Federal Disability Retirement Benefits for Federal & Postal Employees: Waiting

Waiting for a decision to be rendered by the Office of Personnel Management for a submitted Federal Disability Retirement application, either at the Initial Stage of the Process, or after filing additional medical documentation and legal arguments at the Reconsideration Stage of the process, can be an agonizing time.  It is easy to say, “Patience is the key“, when each day passes without a word.  A call to the Office of Personnel Management will rarely yield any positive results.  Yes, there are some supervisors and contacts which can be helpful in the process, but ultimately too much undue pressure can sometime backfire.  Is there a statutorily mandated time-frame within which OPM must respond and make a decision?  Normally, they will inform you that they try and make a decision within 90 days of whatever the beginning of the time-frame they ascribe, but it can take much longer.  The key to the entire process is to survive the time of waiting, however long that may take.  Survival is best endured if one recognizes at the beginning of the process, that this is one process which can take a long, long time.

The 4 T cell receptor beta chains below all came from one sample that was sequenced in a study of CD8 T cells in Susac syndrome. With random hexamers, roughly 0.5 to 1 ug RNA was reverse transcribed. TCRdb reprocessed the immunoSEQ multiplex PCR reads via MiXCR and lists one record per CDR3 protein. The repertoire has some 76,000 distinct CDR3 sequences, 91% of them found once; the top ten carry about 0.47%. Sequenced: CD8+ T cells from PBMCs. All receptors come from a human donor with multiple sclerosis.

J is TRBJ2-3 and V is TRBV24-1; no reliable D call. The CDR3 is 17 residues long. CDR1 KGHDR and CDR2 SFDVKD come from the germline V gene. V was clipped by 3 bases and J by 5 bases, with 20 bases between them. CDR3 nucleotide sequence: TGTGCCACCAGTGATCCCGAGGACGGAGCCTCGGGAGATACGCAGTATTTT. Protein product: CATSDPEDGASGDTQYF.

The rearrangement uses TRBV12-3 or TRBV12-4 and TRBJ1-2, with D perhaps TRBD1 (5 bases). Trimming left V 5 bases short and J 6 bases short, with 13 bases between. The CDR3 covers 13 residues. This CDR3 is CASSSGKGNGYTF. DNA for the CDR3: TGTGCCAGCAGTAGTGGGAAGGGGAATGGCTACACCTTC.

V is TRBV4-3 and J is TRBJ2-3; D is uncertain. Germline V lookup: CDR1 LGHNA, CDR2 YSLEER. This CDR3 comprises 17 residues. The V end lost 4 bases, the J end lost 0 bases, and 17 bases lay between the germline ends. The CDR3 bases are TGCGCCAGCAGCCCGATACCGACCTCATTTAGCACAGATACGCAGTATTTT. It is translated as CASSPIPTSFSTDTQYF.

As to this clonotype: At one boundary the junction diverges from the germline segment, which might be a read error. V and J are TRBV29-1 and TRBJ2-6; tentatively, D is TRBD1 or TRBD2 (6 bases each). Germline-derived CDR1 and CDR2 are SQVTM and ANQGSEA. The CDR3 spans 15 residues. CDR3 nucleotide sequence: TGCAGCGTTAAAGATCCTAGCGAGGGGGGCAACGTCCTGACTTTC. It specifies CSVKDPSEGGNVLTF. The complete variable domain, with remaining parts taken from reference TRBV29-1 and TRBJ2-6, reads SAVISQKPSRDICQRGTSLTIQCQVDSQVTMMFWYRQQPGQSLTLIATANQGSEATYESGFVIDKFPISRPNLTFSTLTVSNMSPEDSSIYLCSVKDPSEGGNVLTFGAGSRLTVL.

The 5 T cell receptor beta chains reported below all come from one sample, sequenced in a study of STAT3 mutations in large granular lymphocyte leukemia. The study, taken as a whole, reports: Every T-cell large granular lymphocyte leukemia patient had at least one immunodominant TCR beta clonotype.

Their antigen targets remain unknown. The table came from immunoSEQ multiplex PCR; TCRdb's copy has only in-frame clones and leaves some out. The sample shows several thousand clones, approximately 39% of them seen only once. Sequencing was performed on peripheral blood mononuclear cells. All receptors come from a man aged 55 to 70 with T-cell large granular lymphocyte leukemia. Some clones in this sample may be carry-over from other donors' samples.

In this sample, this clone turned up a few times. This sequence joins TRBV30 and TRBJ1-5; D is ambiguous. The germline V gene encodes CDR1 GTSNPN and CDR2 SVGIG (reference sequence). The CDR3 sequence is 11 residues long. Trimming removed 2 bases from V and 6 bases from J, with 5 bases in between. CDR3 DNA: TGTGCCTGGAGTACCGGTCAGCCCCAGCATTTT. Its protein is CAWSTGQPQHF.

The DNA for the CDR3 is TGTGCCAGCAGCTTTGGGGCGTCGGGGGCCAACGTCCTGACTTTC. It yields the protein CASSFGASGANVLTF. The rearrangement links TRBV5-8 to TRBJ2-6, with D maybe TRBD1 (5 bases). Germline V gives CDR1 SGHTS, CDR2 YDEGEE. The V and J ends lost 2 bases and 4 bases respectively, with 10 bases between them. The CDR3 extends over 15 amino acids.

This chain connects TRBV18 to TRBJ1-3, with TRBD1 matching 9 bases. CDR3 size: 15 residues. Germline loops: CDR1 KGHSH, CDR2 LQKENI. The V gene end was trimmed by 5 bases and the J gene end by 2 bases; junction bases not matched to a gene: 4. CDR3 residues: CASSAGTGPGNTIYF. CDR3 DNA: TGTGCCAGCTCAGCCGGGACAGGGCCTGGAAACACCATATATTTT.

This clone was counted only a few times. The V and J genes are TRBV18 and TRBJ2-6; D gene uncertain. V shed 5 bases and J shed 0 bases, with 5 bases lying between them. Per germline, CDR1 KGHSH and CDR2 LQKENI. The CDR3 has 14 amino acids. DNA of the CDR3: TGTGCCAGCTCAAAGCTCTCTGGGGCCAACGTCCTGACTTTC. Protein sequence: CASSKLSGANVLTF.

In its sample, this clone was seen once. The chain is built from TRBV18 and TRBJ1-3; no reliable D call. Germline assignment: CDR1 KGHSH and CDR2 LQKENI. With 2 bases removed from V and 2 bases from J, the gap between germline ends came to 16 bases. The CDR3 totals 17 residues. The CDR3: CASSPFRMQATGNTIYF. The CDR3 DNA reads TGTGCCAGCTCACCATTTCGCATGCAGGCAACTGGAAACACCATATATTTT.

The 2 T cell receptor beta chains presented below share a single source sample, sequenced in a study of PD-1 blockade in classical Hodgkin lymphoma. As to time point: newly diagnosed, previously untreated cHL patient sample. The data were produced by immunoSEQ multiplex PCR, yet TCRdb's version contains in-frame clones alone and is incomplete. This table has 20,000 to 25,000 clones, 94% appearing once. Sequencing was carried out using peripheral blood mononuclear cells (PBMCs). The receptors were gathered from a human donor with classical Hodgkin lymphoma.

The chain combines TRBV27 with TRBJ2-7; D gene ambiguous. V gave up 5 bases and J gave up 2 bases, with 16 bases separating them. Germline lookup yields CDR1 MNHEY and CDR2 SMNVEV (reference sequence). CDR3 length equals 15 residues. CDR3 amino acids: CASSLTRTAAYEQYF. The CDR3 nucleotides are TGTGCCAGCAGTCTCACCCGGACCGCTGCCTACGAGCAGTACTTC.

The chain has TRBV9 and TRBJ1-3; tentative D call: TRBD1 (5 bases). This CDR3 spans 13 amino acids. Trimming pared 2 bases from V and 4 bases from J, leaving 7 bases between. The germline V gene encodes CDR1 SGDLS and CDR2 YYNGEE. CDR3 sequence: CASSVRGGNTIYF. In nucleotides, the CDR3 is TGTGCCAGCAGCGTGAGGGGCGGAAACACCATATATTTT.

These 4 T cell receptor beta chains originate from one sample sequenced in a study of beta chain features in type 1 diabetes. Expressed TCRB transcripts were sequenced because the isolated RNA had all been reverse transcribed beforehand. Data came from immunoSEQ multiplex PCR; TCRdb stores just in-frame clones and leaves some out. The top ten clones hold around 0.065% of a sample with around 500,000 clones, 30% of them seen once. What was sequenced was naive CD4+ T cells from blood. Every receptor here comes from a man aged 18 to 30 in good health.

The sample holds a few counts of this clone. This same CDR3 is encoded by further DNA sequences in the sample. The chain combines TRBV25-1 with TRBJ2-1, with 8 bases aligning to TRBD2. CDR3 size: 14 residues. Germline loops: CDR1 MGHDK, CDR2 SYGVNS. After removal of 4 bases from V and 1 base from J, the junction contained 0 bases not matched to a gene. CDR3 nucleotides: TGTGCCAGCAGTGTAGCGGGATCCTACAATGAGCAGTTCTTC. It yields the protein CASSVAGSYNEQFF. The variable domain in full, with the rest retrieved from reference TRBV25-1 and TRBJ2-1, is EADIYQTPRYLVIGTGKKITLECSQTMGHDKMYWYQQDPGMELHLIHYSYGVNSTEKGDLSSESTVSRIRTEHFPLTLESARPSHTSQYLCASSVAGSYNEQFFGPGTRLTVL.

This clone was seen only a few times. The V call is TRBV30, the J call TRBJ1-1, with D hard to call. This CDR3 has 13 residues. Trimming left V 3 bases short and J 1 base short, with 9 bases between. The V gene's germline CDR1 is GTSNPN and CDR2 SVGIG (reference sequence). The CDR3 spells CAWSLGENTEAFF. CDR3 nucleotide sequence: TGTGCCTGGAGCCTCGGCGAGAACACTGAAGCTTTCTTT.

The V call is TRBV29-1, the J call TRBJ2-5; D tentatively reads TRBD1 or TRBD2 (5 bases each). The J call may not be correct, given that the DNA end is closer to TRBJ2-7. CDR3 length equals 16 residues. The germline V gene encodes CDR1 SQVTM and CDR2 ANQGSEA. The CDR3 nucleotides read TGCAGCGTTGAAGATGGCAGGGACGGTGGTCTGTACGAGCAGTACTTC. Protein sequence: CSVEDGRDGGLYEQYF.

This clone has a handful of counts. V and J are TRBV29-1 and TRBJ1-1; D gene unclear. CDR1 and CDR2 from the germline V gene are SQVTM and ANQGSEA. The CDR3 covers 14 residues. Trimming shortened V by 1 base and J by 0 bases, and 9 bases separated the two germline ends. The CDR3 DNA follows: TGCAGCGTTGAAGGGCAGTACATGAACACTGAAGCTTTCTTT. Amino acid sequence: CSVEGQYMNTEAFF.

Sincerely,

Robert R. McGill, Esquire

OPM Disability Retirement: Reconsiderations

The Office of Personnel Management does not give a decision over the telephone.  At least, that is their stated policy.  They ask that you instead wait for their written decision, which will be “sent in the mail shortly”.  Sometimes, of course, either by the tone of the conversation or by some slip of the tongue, one can discern whether or not a Federal Disability Retirement application has been approved or denied.  But such “guessing” can be a dangerous endeavor to engage in, and as such, I follow the very policy of OPM and will not convey to my client any “internal thoughts” following upon any discussions with an OPM representative. 

First of all, I find that calling an OPM representative too often is counter-productive; they are overworked as it is, and repeatedly inquiring about the “status” of one of my cases only irritates them further, and there is always the danger of having it denied simply to get rid of it (aghast — can this possible ever happen?).  Second, I made the mistake many, many years ago of once telling my client that his/her case had been approved, when in fact it had been denied.  I learn from my mistakes.  Hopefully, my experiences gained from such mistakes have made me wiser today.

Sincerely,

Robert R. McGill, Esquire